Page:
Photo by Cosima Porteus

Andrea Durant conducting electrophysiology studies on crab antennules. | Photo by Cosima Porteus

The scientists also looked at what was going on inside the antennules. The antennular nerves from crabs in nonacidified seawater fired more rapidly than those from acidified seawater when exposed to a high concentration of cadaverine. And crabs exposed to acidified seawater produced less of an important olfactory protein in the neurons from their antennules. Together, these results suggest potential impacts of ocean acidification on the crab sensory system at the cellular and molecular levels. 

It's still unclear whether having a diminished sense of smell means that crabs would have a harder time finding food, but Porteus hopes to answer that question next. “Some of our future work will look at how that change in detection actually affects how quickly they can find an odorant,” she says. If the crabs can’t find food as easily in more acidic water, they may have to spend more time and energy foraging, leading to slower growth and reproduction. A worse sense of smell could also make the crabs worse at avoiding predators and finding mates. But more research is still needed to verify which, if any, of these outcomes are likely to occur in wild crab populations.

Wolfgang Stein, a neurophysiologist at Illinois State University who was not involved in this study, says that bridging the gaps between an animal’s ecology and physiology is critical to understanding all the ways that ocean acidification will affect them. “As neurophysiologists,” he says, “we are a little guilty of ignoring the ecology of the animals.” But he adds, “in the last couple of years, the two fields of ecology and neurophysiology have come together a little more.”

Porteus thinks the effects that her research team documented in Dungeness crabs may also be occurring in other crustaceans. “Lobsters, other crab species, they all sense and smell the environment in a similar way,” she says, “so definitely what we're finding for Dungeness crabs could apply to other species.” There’s mounting evidence that ocean acidification impairs the sensory systems of other marine animals as well, including bony fishes, sharks, mollusks, corals, and sea urchins.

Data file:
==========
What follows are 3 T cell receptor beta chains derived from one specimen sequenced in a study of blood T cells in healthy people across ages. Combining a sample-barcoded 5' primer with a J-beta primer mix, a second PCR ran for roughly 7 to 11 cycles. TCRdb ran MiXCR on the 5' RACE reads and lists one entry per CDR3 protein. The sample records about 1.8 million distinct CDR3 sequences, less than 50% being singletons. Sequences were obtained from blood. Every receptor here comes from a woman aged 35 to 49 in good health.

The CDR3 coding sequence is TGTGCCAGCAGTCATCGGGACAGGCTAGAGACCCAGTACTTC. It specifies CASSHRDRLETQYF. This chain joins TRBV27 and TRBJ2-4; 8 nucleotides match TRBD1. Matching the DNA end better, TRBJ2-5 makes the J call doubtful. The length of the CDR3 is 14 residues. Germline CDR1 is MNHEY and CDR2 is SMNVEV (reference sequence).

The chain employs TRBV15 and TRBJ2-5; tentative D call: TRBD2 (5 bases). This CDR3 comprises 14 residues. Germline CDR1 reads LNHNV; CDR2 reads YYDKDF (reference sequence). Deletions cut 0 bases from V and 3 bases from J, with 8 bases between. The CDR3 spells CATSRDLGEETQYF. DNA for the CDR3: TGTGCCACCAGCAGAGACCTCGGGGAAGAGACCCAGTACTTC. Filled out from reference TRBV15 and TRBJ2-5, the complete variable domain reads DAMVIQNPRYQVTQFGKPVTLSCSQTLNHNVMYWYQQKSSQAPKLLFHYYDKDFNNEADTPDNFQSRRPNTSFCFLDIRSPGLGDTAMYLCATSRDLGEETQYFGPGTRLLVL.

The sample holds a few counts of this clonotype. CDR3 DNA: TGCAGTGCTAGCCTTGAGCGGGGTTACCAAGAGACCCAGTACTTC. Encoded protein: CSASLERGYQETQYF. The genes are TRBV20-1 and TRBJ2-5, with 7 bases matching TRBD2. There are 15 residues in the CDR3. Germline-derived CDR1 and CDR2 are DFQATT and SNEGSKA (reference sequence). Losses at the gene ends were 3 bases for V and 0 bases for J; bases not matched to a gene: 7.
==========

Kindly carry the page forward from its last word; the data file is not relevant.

But scientists are still figuring out which animal species are most susceptible to these impacts. Chase Williams, an environmental toxicologist at the NOAA Northwest Fisheries Science Center who was not involved in the study, says that some species are likely to be much more impacted than others. “It's becoming clearer as more and more research comes out that there's definitely going to be a lot of species-specific effects,” says Williams. “Not all animals are going to respond similarly.” 

Stein says that future research into the impacts of ocean acidification should also consider how acidity fluctuates over time. Climate change is not only making oceans more acidic overall but also making fluctuations in acidity more frequent and extreme. “These animals will experience more fluctuations,” says Stein, “but I think that part is completely unexplored.” 

Ultimately, he says, “We are struggling because we have very little data on all of this.”